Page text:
Name a decade and there's a social dance craze that goes with it. At the turn of the century, it was the Cakewalk, soon after, the Charleston, Lindy Hop and later the Twist, the Monkey and the Football. And now we have the Dougie and the Wobble.
All of these dances originated in small pockets of the African American community and went mainstream, inspiring others, says Thomas DeFrantz, a performance studies scholar, and the newest member of both Duke's African and African American studies department and Dance Program.Read More
"When I talk about performance, I mean the performance of identity with African aesthetics," says DeFrantz, a dancer, writer and historian, who arrived at Duke this fall from MIT. "It's about how we embody or manifest the shape of the blues, the outrageousness of someone like Kanye West, the spiritual sensibilities of gospel."
His research focuses on how African Americans use their bodies to perform various identities: gender, regional location, sexual identities, race and class, among others.
"As a leading scholar of contemporary dance and an innovative creative artist, Tommy literally embodies the Duke Dance Program's viewpoint that dance develops a total union of our physical, intellectual, and expressive capabilities," Keval Khalsa, chair of Duke's Dance Program, said.
DeFrantz is particularly interested in how this embodiment of performance can tilt from the sway of every day movement toward the theatrical. He says there is a set of markers that set the African aesthetic apart from that of European or Eastern movement.
"In African aesthetics we talk about the percussive attack. It has to have a snap or a pop to it," says DeFrantz, snapping his fingers. "We need to understand the pulse. So a strut, or a swagger, will have a beat to it. The rhythm is crucial -- so we can ride it, hang behind it, get in front of it or go around it."
Another marker of the African aesthetic is in the cadence of speech which many public speakers rely on to help transmit messages. Think of the oratorical style of Martin Luther King Jr. This cadence, DeFrantz says, is rooted in the African-American cultural tradition of call-and-response.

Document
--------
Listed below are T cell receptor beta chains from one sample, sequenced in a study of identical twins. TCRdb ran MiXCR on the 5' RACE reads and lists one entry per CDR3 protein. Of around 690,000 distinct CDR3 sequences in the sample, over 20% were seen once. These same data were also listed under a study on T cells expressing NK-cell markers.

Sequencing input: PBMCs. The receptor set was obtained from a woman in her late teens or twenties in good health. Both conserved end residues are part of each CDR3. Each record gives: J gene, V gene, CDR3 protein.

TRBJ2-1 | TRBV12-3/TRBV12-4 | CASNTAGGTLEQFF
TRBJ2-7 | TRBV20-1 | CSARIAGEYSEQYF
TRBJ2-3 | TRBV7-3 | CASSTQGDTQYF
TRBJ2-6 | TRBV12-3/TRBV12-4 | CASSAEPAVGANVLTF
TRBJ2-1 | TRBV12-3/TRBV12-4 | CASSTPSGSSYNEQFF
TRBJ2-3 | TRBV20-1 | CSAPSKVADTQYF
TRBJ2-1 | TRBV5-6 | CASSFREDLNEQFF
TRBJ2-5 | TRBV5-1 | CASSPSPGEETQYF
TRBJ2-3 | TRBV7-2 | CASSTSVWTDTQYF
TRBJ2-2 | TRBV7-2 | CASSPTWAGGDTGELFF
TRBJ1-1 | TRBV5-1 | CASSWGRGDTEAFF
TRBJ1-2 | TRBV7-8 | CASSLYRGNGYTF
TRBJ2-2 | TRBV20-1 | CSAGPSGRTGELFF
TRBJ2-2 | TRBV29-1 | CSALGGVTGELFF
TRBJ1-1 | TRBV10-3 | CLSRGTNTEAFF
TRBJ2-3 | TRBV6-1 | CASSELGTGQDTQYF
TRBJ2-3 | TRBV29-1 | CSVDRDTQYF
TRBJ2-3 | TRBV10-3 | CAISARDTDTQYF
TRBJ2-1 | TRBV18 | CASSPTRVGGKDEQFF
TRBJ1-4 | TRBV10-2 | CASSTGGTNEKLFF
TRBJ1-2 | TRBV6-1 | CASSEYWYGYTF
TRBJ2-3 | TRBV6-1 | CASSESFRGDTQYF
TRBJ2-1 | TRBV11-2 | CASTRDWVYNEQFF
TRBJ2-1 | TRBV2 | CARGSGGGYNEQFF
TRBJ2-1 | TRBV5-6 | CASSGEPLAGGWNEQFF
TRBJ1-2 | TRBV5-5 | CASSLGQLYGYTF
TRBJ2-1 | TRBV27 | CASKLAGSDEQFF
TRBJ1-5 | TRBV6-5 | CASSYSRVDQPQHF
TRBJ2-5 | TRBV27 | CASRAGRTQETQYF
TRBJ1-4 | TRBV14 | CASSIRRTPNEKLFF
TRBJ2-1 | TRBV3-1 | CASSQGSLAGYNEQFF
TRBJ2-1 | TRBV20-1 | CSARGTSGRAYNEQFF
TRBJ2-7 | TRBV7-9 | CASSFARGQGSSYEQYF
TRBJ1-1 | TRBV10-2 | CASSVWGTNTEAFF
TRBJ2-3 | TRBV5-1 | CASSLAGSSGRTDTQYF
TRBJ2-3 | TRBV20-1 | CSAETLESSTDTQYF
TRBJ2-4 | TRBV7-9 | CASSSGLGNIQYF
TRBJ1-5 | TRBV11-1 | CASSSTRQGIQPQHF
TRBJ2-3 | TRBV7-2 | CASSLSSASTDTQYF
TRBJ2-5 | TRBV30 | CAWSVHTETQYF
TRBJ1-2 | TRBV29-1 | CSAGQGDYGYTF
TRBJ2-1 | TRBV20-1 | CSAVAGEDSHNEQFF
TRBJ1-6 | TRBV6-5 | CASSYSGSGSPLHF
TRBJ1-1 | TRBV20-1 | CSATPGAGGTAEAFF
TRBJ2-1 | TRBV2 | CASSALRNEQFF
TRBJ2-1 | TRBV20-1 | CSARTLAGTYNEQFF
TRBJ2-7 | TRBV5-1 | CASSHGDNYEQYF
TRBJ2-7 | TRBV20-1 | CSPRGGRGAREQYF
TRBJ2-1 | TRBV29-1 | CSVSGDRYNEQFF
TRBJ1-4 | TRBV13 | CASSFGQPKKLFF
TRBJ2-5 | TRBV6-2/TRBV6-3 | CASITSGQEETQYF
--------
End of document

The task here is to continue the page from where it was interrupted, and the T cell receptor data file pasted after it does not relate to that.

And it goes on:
"There has be to be an affirmation" when speaking to one another, says DeFrantz. "It's not polite to sit in stone-faced silence. We need to respond, to call out, to clap, to somehow animate the energy. It's a communal exchange."
Author of "Dancing Revelations: Alvin Ailey's Embodiment of African American Culture," DeFrantz says aspects of these aesthetics appear in cultures around the world.
"You can see these practices in countries such as Norway, South Africa, Brazil and of course China," DeFrantz says.
"Dance is experiencing a renaissance and receiving a lot of public attention right now," says DeFrantz. He believes this is a response and reaction to an increasingly technological world that limits our ability to use our bodies.
"We're finding innovative and imaginative ways to express ourselves. Dance is a place to connect your imagination, desire, physical capacity -- and your intellect. It's not simply a body pursuit."
Yet, DeFrantz says there are few scholars focused on the aesthetic principles of movement. He runs two research groups comprised of artists exploring similar notions of aesthetics and performance. His dance company, Slippage, is concerned with constructing alternative histories. "The idea is to look at things that get forgotten over time," says DeFrantz whose project on the life of Thelonious Monk was developed with Slippage. "Monk's Mood" is a solo tap dance using digital technology and theatrical storytelling.
The other group, Black Performance Theory, meets every two years to share theoretical ideas. DeFrantz hopes to convene the next meeting in Durham.
DeFrantz is also affiliated with the American Dance Festival, teaching in its joint MFA program with Hollins University.
This fall he is teaching a dance practice course, "Performance and Technology," in which students design technological interfaces for performance. For example, a juggler proposed a device that will monitor his vital signs and produce sounds as he juggles. Another student hopes to use technology to capture her shadow and will create a performance by dancing with versions of her shadow. The course has attracted a broad array of students including engineers, computer science, pre-med and dance majors.
"The class is definitely run as a lab," DeFrantz says. "I'm a fan of letting things take time and percolate. I don't want to add pressure to the learning experience."
The interdisciplinary foundation of the work -- and the opportunity to work with faculty across the university -- is important to DeFrantz and one of the reasons why he's excited to be at Duke.
"Duke has an outstanding opportunity to be a leader in the intersection of the arts, science and technology, and undergraduate education," DeFrantz says. "Our peer institutions are all asking the same questions about how to invigorate the study of dance and the study of the humanities. The opportunity is delicious."
Pictured below, DeFrantz teaches students at the Hull Street Dance Studio on Central Campus. Photo by Megan Morr